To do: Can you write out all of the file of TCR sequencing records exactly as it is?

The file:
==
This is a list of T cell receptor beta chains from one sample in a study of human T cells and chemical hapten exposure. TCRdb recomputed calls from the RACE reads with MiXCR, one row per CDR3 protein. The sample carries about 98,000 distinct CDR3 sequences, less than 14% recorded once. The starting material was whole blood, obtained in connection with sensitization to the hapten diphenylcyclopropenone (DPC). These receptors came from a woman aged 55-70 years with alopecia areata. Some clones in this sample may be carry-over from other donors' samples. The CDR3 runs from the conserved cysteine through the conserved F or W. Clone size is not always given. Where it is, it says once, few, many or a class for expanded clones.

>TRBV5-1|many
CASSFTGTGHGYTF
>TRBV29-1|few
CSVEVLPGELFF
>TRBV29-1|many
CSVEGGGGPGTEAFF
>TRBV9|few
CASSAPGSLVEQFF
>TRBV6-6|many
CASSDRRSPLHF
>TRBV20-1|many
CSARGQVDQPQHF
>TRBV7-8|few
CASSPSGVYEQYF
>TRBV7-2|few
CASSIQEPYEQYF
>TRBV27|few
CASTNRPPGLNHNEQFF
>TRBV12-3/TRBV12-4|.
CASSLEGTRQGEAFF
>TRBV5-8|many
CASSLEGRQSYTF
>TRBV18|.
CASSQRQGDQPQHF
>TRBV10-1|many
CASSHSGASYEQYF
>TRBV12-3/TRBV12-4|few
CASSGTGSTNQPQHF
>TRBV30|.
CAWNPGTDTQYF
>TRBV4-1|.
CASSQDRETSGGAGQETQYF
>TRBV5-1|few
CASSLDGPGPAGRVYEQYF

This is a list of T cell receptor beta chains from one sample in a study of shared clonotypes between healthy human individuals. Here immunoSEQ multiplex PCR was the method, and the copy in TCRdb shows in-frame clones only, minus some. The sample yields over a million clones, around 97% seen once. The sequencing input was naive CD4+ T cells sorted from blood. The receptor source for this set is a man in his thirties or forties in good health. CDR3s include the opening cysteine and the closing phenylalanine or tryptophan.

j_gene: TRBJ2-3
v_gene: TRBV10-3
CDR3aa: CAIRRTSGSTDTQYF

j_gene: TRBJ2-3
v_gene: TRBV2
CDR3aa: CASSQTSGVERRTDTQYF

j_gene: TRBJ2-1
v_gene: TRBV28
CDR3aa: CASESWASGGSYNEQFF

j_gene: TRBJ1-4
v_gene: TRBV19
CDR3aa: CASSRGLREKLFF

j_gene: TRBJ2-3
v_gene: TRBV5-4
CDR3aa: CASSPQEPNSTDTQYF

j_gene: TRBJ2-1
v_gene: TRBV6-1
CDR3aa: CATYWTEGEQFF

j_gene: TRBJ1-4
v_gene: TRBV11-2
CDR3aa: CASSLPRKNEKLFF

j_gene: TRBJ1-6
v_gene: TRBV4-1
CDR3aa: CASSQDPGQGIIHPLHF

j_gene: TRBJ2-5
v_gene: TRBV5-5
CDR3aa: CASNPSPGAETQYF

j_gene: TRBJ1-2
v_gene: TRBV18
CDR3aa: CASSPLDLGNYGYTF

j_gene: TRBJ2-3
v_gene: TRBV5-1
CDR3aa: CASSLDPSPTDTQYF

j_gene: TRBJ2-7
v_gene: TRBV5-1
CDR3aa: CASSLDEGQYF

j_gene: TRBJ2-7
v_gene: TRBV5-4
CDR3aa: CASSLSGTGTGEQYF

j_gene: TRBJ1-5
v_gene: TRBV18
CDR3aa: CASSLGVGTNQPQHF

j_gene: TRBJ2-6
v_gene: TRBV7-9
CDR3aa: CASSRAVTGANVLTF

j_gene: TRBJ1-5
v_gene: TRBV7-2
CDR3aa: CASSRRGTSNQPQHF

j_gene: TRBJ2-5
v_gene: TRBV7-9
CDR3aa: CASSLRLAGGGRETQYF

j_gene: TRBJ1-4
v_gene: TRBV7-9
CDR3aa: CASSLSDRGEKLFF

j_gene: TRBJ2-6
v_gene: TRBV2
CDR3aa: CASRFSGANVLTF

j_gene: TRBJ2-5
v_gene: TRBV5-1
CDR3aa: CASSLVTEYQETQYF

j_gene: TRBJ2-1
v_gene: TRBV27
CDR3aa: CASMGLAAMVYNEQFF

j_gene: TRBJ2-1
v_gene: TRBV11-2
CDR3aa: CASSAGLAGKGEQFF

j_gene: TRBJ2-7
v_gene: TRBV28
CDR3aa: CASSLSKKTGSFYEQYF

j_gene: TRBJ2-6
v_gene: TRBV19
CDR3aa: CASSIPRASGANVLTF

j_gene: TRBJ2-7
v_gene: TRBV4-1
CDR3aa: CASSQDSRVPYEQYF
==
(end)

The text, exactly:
This is a list of T cell receptor beta chains from one sample in a study of human T cells and chemical hapten exposure. TCRdb recomputed calls from the RACE reads with MiXCR, one row per CDR3 protein. The sample carries about 98,000 distinct CDR3 sequences, less than 14% recorded once. The starting material was whole blood, obtained in connection with sensitization to the hapten diphenylcyclopropenone (DPC). These receptors came from a woman aged 55-70 years with alopecia areata. Some clones in this sample may be carry-over from other donors' samples. The CDR3 runs from the conserved cysteine through the conserved F or W. Clone size is not always given. Where it is, it says once, few, many or a class for expanded clones.

>TRBV5-1|many
CASSFTGTGHGYTF
>TRBV29-1|few
CSVEVLPGELFF
>TRBV29-1|many
CSVEGGGGPGTEAFF
>TRBV9|few
CASSAPGSLVEQFF
>TRBV6-6|many
CASSDRRSPLHF
>TRBV20-1|many
CSARGQVDQPQHF
>TRBV7-8|few
CASSPSGVYEQYF
>TRBV7-2|few
CASSIQEPYEQYF
>TRBV27|few
CASTNRPPGLNHNEQFF
>TRBV12-3/TRBV12-4|.
CASSLEGTRQGEAFF
>TRBV5-8|many
CASSLEGRQSYTF
>TRBV18|.
CASSQRQGDQPQHF
>TRBV10-1|many
CASSHSGASYEQYF
>TRBV12-3/TRBV12-4|few
CASSGTGSTNQPQHF
>TRBV30|.
CAWNPGTDTQYF
>TRBV4-1|.
CASSQDRETSGGAGQETQYF
>TRBV5-1|few
CASSLDGPGPAGRVYEQYF

This is a list of T cell receptor beta chains from one sample in a study of shared clonotypes between healthy human individuals. Here immunoSEQ multiplex PCR was the method, and the copy in TCRdb shows in-frame clones only, minus some. The sample yields over a million clones, around 97% seen once. The sequencing input was naive CD4+ T cells sorted from blood. The receptor source for this set is a man in his thirties or forties in good health. CDR3s include the opening cysteine and the closing phenylalanine or tryptophan.

j_gene: TRBJ2-3
v_gene: TRBV10-3
CDR3aa: CAIRRTSGSTDTQYF

j_gene: TRBJ2-3
v_gene: TRBV2
CDR3aa: CASSQTSGVERRTDTQYF

j_gene: TRBJ2-1
v_gene: TRBV28
CDR3aa: CASESWASGGSYNEQFF

j_gene: TRBJ1-4
v_gene: TRBV19
CDR3aa: CASSRGLREKLFF

j_gene: TRBJ2-3
v_gene: TRBV5-4
CDR3aa: CASSPQEPNSTDTQYF

j_gene: TRBJ2-1
v_gene: TRBV6-1
CDR3aa: CATYWTEGEQFF

j_gene: TRBJ1-4
v_gene: TRBV11-2
CDR3aa: CASSLPRKNEKLFF

j_gene: TRBJ1-6
v_gene: TRBV4-1
CDR3aa: CASSQDPGQGIIHPLHF

j_gene: TRBJ2-5
v_gene: TRBV5-5
CDR3aa: CASNPSPGAETQYF

j_gene: TRBJ1-2
v_gene: TRBV18
CDR3aa: CASSPLDLGNYGYTF

j_gene: TRBJ2-3
v_gene: TRBV5-1
CDR3aa: CASSLDPSPTDTQYF

j_gene: TRBJ2-7
v_gene: TRBV5-1
CDR3aa: CASSLDEGQYF

j_gene: TRBJ2-7
v_gene: TRBV5-4
CDR3aa: CASSLSGTGTGEQYF

j_gene: TRBJ1-5
v_gene: TRBV18
CDR3aa: CASSLGVGTNQPQHF

j_gene: TRBJ2-6
v_gene: TRBV7-9
CDR3aa: CASSRAVTGANVLTF

j_gene: TRBJ1-5
v_gene: TRBV7-2
CDR3aa: CASSRRGTSNQPQHF

j_gene: TRBJ2-5
v_gene: TRBV7-9
CDR3aa: CASSLRLAGGGRETQYF

j_gene: TRBJ1-4
v_gene: TRBV7-9
CDR3aa: CASSLSDRGEKLFF

j_gene: TRBJ2-6
v_gene: TRBV2
CDR3aa: CASRFSGANVLTF

j_gene: TRBJ2-5
v_gene: TRBV5-1
CDR3aa: CASSLVTEYQETQYF

j_gene: TRBJ2-1
v_gene: TRBV27
CDR3aa: CASMGLAAMVYNEQFF

j_gene: TRBJ2-1
v_gene: TRBV11-2
CDR3aa: CASSAGLAGKGEQFF

j_gene: TRBJ2-7
v_gene: TRBV28
CDR3aa: CASSLSKKTGSFYEQYF

j_gene: TRBJ2-6
v_gene: TRBV19
CDR3aa: CASSIPRASGANVLTF

j_gene: TRBJ2-7
v_gene: TRBV4-1
CDR3aa: CASSQDSRVPYEQYF